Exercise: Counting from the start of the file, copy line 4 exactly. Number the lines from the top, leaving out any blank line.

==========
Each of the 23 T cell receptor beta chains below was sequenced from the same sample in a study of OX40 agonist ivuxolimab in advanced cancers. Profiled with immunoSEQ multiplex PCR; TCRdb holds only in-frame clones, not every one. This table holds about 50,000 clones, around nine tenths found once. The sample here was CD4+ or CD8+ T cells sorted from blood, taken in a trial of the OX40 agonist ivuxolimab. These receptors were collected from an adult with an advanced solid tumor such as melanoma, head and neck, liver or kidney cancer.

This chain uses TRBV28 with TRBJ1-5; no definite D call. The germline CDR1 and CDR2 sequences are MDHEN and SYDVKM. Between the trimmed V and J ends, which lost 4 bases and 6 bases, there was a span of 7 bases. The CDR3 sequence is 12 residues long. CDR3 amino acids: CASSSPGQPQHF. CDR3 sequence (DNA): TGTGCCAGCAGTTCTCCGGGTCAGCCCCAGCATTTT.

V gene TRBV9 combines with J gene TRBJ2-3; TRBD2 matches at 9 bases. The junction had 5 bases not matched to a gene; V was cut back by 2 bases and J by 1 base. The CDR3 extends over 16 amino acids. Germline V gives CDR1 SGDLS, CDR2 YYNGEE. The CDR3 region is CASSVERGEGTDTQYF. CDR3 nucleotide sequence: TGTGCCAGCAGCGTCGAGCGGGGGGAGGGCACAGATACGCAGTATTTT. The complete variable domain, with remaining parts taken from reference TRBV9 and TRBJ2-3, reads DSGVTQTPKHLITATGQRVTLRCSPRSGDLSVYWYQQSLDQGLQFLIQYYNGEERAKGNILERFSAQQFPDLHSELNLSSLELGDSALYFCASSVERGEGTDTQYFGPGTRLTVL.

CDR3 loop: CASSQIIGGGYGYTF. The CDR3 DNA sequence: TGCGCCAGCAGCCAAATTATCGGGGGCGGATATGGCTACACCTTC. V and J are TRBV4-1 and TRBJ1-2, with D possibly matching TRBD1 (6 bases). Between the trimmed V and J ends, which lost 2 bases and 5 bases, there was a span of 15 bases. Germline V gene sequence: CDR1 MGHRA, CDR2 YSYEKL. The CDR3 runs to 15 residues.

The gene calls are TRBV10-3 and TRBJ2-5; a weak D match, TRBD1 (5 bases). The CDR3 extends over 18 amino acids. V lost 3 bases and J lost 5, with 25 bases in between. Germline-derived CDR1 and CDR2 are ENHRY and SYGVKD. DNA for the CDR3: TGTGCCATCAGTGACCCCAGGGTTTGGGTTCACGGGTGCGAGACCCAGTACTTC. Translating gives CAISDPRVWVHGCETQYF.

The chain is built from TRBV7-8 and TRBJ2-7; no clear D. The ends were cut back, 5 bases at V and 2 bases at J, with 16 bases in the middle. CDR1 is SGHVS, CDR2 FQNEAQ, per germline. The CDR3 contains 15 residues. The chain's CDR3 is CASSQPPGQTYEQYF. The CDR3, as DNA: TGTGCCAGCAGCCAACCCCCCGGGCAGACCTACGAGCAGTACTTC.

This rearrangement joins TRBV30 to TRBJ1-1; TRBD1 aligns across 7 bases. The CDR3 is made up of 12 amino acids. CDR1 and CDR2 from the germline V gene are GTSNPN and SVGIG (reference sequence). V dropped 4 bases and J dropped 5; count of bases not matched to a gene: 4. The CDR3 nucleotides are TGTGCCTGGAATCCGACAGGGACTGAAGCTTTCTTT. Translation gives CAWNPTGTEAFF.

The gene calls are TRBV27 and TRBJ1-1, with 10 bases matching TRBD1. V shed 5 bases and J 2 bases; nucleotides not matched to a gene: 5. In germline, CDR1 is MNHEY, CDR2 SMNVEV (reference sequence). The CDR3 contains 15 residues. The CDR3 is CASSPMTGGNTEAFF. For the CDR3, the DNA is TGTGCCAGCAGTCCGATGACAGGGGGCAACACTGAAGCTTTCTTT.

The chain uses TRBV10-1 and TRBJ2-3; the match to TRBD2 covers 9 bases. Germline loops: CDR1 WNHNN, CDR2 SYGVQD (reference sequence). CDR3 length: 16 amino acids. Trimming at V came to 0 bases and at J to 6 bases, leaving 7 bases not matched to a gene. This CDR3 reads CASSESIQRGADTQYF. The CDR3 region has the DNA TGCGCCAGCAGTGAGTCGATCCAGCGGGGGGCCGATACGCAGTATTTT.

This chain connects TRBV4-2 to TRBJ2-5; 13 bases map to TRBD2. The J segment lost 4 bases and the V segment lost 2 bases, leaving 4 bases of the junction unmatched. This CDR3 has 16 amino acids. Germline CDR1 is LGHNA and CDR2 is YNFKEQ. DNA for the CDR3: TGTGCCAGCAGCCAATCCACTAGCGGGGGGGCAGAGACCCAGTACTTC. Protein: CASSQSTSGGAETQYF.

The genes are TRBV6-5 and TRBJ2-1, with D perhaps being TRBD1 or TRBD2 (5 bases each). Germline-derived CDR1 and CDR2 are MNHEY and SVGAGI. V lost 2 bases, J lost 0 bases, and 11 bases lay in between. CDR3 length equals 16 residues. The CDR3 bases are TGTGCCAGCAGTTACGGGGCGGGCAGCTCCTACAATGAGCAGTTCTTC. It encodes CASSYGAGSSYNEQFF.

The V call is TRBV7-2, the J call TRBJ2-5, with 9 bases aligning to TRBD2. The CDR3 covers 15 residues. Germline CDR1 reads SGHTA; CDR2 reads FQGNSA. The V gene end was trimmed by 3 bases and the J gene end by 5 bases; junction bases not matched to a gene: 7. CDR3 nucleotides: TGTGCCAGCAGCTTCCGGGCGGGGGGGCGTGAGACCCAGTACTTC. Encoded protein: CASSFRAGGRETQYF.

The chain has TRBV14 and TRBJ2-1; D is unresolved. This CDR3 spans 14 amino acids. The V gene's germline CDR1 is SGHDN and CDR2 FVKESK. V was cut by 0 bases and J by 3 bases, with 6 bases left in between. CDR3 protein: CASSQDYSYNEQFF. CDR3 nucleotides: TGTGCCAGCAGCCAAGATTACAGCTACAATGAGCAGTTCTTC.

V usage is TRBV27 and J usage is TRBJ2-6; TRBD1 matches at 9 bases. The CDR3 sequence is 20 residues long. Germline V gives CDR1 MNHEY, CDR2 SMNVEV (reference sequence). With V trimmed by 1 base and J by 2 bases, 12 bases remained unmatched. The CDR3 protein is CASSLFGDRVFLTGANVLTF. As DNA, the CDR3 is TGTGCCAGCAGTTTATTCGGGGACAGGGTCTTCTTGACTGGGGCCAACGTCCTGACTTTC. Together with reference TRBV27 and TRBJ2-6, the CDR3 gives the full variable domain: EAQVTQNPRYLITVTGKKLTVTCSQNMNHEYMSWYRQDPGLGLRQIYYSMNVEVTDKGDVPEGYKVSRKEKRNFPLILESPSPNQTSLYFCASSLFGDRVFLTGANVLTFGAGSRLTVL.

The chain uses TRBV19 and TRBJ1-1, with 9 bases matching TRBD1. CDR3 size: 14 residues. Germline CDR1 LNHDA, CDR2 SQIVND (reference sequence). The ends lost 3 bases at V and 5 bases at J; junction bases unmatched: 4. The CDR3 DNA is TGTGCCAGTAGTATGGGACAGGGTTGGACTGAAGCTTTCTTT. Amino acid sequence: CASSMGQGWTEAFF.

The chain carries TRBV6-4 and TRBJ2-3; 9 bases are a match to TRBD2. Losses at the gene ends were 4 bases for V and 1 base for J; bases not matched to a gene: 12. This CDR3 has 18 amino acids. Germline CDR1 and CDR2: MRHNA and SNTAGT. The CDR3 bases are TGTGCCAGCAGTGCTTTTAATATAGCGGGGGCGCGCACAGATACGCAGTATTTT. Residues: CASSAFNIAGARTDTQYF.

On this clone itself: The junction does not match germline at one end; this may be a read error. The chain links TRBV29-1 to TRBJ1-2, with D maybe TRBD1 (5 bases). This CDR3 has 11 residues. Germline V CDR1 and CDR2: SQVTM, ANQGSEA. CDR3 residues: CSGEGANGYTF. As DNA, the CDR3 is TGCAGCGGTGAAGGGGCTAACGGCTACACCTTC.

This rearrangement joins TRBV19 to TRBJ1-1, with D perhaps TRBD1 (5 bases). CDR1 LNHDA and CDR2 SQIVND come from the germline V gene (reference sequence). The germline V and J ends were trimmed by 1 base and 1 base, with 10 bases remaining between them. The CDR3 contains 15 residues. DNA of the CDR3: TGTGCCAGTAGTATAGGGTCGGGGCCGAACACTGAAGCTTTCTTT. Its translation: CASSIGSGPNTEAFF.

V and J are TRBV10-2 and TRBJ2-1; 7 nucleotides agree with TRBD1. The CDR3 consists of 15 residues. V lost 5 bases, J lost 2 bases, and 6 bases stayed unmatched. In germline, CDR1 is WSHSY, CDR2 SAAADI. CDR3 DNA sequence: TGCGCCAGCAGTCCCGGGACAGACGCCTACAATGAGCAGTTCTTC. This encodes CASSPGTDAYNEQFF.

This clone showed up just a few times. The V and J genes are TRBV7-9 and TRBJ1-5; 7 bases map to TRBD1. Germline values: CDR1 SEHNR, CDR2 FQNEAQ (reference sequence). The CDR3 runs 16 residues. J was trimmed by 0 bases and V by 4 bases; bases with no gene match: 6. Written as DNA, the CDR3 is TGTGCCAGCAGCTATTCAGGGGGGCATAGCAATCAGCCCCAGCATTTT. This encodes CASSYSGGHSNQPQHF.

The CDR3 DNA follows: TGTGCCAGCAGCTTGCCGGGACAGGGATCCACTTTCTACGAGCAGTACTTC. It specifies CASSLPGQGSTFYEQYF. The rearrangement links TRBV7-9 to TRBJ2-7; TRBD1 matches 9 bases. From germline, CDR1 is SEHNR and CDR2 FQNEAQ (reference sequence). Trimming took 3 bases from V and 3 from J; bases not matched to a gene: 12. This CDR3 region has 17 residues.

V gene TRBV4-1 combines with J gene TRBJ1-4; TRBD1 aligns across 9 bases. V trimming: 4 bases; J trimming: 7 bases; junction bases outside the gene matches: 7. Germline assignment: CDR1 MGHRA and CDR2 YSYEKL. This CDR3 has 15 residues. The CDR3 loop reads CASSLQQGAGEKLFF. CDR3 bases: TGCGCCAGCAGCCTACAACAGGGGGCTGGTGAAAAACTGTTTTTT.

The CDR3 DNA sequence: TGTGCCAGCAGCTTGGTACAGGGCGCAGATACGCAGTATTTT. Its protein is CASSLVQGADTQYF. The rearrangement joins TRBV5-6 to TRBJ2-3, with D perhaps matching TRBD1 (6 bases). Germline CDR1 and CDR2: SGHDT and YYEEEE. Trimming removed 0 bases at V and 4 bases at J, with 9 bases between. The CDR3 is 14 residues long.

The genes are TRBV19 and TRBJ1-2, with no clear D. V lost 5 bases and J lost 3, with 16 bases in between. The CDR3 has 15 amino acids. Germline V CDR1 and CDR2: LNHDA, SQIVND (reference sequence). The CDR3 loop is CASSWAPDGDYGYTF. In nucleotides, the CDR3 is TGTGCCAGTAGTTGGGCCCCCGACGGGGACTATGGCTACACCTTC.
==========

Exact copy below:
CDR3 loop: CASSQIIGGGYGYTF. The CDR3 DNA sequence: TGCGCCAGCAGCCAAATTATCGGGGGCGGATATGGCTACACCTTC. V and J are TRBV4-1 and TRBJ1-2, with D possibly matching TRBD1 (6 bases). Between the trimmed V and J ends, which lost 2 bases and 5 bases, there was a span of 15 bases. Germline V gene sequence: CDR1 MGHRA, CDR2 YSYEKL. The CDR3 runs to 15 residues.